How should I approach my material? Am I ready to write the story I want to tell? While we will workshop original student fiction regularly, we will do much more. In each of the units shown in the schedule, readings both example fiction and craft essays will frame our conversations and ask you to consider your writing from new angles. The pieces you workshop are not limited to those you produce with such prompts, and I anticipate significant variety in the form, length, and texture of your writing collectively as a class.

My primary goal is part for you to create product , part to learn process , and therefore I will stress the fundamentals. This course foregrounds student experimentation with patterns that build poems, in particular, form. Not only will students become familiar with traditional received forms and stanza structures, they will also learn about and apply the constraints of contemporary forms. Throughout the semester, large-group response workshops will give students experience sharpening their peer feedback skills.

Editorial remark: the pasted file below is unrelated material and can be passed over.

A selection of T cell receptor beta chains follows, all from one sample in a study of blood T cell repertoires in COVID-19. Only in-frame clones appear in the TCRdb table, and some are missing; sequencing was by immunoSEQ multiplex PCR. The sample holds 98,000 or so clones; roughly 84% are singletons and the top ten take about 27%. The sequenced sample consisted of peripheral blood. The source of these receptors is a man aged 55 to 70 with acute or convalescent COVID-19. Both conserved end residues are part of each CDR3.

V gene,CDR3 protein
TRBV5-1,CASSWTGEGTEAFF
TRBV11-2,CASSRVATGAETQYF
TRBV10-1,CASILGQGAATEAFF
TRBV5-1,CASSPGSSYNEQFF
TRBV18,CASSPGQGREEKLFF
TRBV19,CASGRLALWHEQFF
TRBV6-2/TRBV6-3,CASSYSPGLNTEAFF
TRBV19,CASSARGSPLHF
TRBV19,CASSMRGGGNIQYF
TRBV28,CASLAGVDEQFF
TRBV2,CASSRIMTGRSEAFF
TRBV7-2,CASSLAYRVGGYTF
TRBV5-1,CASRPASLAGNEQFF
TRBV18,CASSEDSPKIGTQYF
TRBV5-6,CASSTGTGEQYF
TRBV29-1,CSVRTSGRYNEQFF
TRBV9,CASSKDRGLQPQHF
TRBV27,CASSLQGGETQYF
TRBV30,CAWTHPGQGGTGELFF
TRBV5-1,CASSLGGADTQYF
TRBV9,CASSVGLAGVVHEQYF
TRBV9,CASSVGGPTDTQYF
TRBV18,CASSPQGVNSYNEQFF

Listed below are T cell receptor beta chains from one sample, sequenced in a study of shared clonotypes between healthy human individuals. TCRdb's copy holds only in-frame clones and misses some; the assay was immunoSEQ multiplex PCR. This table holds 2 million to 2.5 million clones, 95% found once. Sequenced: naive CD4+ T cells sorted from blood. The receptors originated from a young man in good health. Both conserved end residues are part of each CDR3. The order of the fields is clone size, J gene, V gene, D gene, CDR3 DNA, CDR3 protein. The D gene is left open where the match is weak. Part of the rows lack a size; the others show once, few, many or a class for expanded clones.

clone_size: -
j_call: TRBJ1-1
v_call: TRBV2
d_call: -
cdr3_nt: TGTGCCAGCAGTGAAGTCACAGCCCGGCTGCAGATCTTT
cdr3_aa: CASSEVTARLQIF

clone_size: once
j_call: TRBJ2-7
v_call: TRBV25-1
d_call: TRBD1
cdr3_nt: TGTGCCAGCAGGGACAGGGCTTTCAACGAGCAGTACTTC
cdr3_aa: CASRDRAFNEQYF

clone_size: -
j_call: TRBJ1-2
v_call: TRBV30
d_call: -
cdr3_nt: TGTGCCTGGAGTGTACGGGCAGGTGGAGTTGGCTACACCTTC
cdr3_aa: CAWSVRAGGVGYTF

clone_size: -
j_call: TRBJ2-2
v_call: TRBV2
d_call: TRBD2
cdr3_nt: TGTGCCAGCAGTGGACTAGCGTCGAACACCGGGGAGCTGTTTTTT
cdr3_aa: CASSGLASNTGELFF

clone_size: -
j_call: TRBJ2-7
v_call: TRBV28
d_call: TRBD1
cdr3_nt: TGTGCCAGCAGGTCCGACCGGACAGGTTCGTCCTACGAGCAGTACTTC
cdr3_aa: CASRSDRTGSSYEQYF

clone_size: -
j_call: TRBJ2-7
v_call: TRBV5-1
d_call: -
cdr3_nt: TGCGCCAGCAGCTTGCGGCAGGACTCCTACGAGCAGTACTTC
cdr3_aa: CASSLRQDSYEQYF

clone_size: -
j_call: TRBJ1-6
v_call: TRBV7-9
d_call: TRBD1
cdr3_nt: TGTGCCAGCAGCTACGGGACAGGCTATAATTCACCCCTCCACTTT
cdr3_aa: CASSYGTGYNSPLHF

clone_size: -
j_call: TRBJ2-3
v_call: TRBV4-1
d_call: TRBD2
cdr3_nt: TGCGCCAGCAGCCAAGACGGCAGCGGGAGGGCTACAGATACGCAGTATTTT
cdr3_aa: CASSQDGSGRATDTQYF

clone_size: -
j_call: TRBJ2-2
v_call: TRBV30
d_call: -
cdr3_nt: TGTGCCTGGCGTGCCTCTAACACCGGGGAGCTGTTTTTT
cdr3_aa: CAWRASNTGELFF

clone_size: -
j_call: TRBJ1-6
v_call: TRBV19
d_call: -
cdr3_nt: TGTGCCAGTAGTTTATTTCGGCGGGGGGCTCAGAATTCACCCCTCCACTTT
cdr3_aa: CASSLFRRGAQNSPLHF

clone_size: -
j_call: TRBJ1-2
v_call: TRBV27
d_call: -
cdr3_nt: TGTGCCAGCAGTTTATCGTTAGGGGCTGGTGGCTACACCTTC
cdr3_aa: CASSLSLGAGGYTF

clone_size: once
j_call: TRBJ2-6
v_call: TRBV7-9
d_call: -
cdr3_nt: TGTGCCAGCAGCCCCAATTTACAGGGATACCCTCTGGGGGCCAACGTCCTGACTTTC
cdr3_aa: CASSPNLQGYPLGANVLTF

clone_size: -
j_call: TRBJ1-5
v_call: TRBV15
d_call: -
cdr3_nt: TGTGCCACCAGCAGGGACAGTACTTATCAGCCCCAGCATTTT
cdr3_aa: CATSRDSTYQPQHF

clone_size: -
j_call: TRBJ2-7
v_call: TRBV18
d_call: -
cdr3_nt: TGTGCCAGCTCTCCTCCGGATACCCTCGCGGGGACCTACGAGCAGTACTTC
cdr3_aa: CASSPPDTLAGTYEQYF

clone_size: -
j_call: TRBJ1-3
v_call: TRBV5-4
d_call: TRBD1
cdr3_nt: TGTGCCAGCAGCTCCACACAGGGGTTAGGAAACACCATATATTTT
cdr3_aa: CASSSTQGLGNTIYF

The Tao of Trash

Students will also deepen their revision skills by iterating drafts to create exceptional poems, culminating in the design and execution of a format a chapbook. We will also practice strategies and techniques for reading, writing, revising, responding to, and editing CNF texts. In this course, you will develop your ability to think critically, speculatively, and imaginatively. Not only will you build an appreciation for the art of creative nonfiction, you will strengthen your ability to write it. Students will learn the fundamentals of screenwriting: good format, believable and imaginative stories, solid characterization, and well-turned narrative arcs.